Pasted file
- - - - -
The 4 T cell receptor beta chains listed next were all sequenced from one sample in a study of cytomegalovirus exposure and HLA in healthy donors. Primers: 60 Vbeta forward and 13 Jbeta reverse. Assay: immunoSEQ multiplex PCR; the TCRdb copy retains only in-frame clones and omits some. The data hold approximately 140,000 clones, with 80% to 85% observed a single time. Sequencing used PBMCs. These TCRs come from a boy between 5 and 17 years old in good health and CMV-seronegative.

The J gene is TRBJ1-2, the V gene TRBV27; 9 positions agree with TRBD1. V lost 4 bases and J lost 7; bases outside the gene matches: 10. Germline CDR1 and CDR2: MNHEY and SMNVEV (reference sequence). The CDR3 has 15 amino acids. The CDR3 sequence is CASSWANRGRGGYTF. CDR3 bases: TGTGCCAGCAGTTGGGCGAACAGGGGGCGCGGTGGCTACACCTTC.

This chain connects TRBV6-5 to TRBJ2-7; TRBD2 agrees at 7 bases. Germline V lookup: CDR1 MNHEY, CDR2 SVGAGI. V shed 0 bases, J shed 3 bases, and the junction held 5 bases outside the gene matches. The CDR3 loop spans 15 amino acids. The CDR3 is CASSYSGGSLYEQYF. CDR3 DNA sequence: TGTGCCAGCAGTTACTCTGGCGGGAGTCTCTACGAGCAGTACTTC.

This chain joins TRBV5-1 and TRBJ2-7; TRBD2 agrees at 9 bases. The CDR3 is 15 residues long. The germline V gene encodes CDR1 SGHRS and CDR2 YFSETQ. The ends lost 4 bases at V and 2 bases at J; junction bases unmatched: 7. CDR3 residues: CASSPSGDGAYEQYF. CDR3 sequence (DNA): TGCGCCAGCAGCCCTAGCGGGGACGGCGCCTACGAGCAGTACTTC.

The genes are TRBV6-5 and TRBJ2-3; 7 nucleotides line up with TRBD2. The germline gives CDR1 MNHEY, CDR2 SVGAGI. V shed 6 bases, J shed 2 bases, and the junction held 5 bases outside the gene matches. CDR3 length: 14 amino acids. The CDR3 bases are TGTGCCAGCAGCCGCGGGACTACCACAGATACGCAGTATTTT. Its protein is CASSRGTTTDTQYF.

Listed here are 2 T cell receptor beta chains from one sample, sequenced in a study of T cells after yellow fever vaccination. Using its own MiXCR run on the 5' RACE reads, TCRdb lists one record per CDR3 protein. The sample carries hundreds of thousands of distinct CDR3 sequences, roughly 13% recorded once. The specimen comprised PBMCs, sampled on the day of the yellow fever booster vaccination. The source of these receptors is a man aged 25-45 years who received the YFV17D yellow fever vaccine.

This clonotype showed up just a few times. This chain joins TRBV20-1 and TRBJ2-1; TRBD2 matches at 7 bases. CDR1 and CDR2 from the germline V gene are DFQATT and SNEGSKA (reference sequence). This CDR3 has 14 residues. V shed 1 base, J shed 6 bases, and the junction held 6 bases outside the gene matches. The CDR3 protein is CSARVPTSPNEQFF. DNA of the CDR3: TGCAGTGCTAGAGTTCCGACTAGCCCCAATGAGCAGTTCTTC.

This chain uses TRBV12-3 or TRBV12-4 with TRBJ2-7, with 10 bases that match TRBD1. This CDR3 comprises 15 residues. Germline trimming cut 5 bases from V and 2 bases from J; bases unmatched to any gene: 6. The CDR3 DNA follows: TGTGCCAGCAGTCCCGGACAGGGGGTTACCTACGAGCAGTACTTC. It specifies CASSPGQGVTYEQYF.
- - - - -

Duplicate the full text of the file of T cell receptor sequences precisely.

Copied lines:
The 4 T cell receptor beta chains listed next were all sequenced from one sample in a study of cytomegalovirus exposure and HLA in healthy donors. Primers: 60 Vbeta forward and 13 Jbeta reverse. Assay: immunoSEQ multiplex PCR; the TCRdb copy retains only in-frame clones and omits some. The data hold approximately 140,000 clones, with 80% to 85% observed a single time. Sequencing used PBMCs. These TCRs come from a boy between 5 and 17 years old in good health and CMV-seronegative.

The J gene is TRBJ1-2, the V gene TRBV27; 9 positions agree with TRBD1. V lost 4 bases and J lost 7; bases outside the gene matches: 10. Germline CDR1 and CDR2: MNHEY and SMNVEV (reference sequence). The CDR3 has 15 amino acids. The CDR3 sequence is CASSWANRGRGGYTF. CDR3 bases: TGTGCCAGCAGTTGGGCGAACAGGGGGCGCGGTGGCTACACCTTC.

This chain connects TRBV6-5 to TRBJ2-7; TRBD2 agrees at 7 bases. Germline V lookup: CDR1 MNHEY, CDR2 SVGAGI. V shed 0 bases, J shed 3 bases, and the junction held 5 bases outside the gene matches. The CDR3 loop spans 15 amino acids. The CDR3 is CASSYSGGSLYEQYF. CDR3 DNA sequence: TGTGCCAGCAGTTACTCTGGCGGGAGTCTCTACGAGCAGTACTTC.

This chain joins TRBV5-1 and TRBJ2-7; TRBD2 agrees at 9 bases. The CDR3 is 15 residues long. The germline V gene encodes CDR1 SGHRS and CDR2 YFSETQ. The ends lost 4 bases at V and 2 bases at J; junction bases unmatched: 7. CDR3 residues: CASSPSGDGAYEQYF. CDR3 sequence (DNA): TGCGCCAGCAGCCCTAGCGGGGACGGCGCCTACGAGCAGTACTTC.

The genes are TRBV6-5 and TRBJ2-3; 7 nucleotides line up with TRBD2. The germline gives CDR1 MNHEY, CDR2 SVGAGI. V shed 6 bases, J shed 2 bases, and the junction held 5 bases outside the gene matches. CDR3 length: 14 amino acids. The CDR3 bases are TGTGCCAGCAGCCGCGGGACTACCACAGATACGCAGTATTTT. Its protein is CASSRGTTTDTQYF.

Listed here are 2 T cell receptor beta chains from one sample, sequenced in a study of T cells after yellow fever vaccination. Using its own MiXCR run on the 5' RACE reads, TCRdb lists one record per CDR3 protein. The sample carries hundreds of thousands of distinct CDR3 sequences, roughly 13% recorded once. The specimen comprised PBMCs, sampled on the day of the yellow fever booster vaccination. The source of these receptors is a man aged 25-45 years who received the YFV17D yellow fever vaccine.

This clonotype showed up just a few times. This chain joins TRBV20-1 and TRBJ2-1; TRBD2 matches at 7 bases. CDR1 and CDR2 from the germline V gene are DFQATT and SNEGSKA (reference sequence). This CDR3 has 14 residues. V shed 1 base, J shed 6 bases, and the junction held 6 bases outside the gene matches. The CDR3 protein is CSARVPTSPNEQFF. DNA of the CDR3: TGCAGTGCTAGAGTTCCGACTAGCCCCAATGAGCAGTTCTTC.

This chain uses TRBV12-3 or TRBV12-4 with TRBJ2-7, with 10 bases that match TRBD1. This CDR3 comprises 15 residues. Germline trimming cut 5 bases from V and 2 bases from J; bases unmatched to any gene: 6. The CDR3 DNA follows: TGTGCCAGCAGTCCCGGACAGGGGGTTACCTACGAGCAGTACTTC. It specifies CASSPGQGVTYEQYF.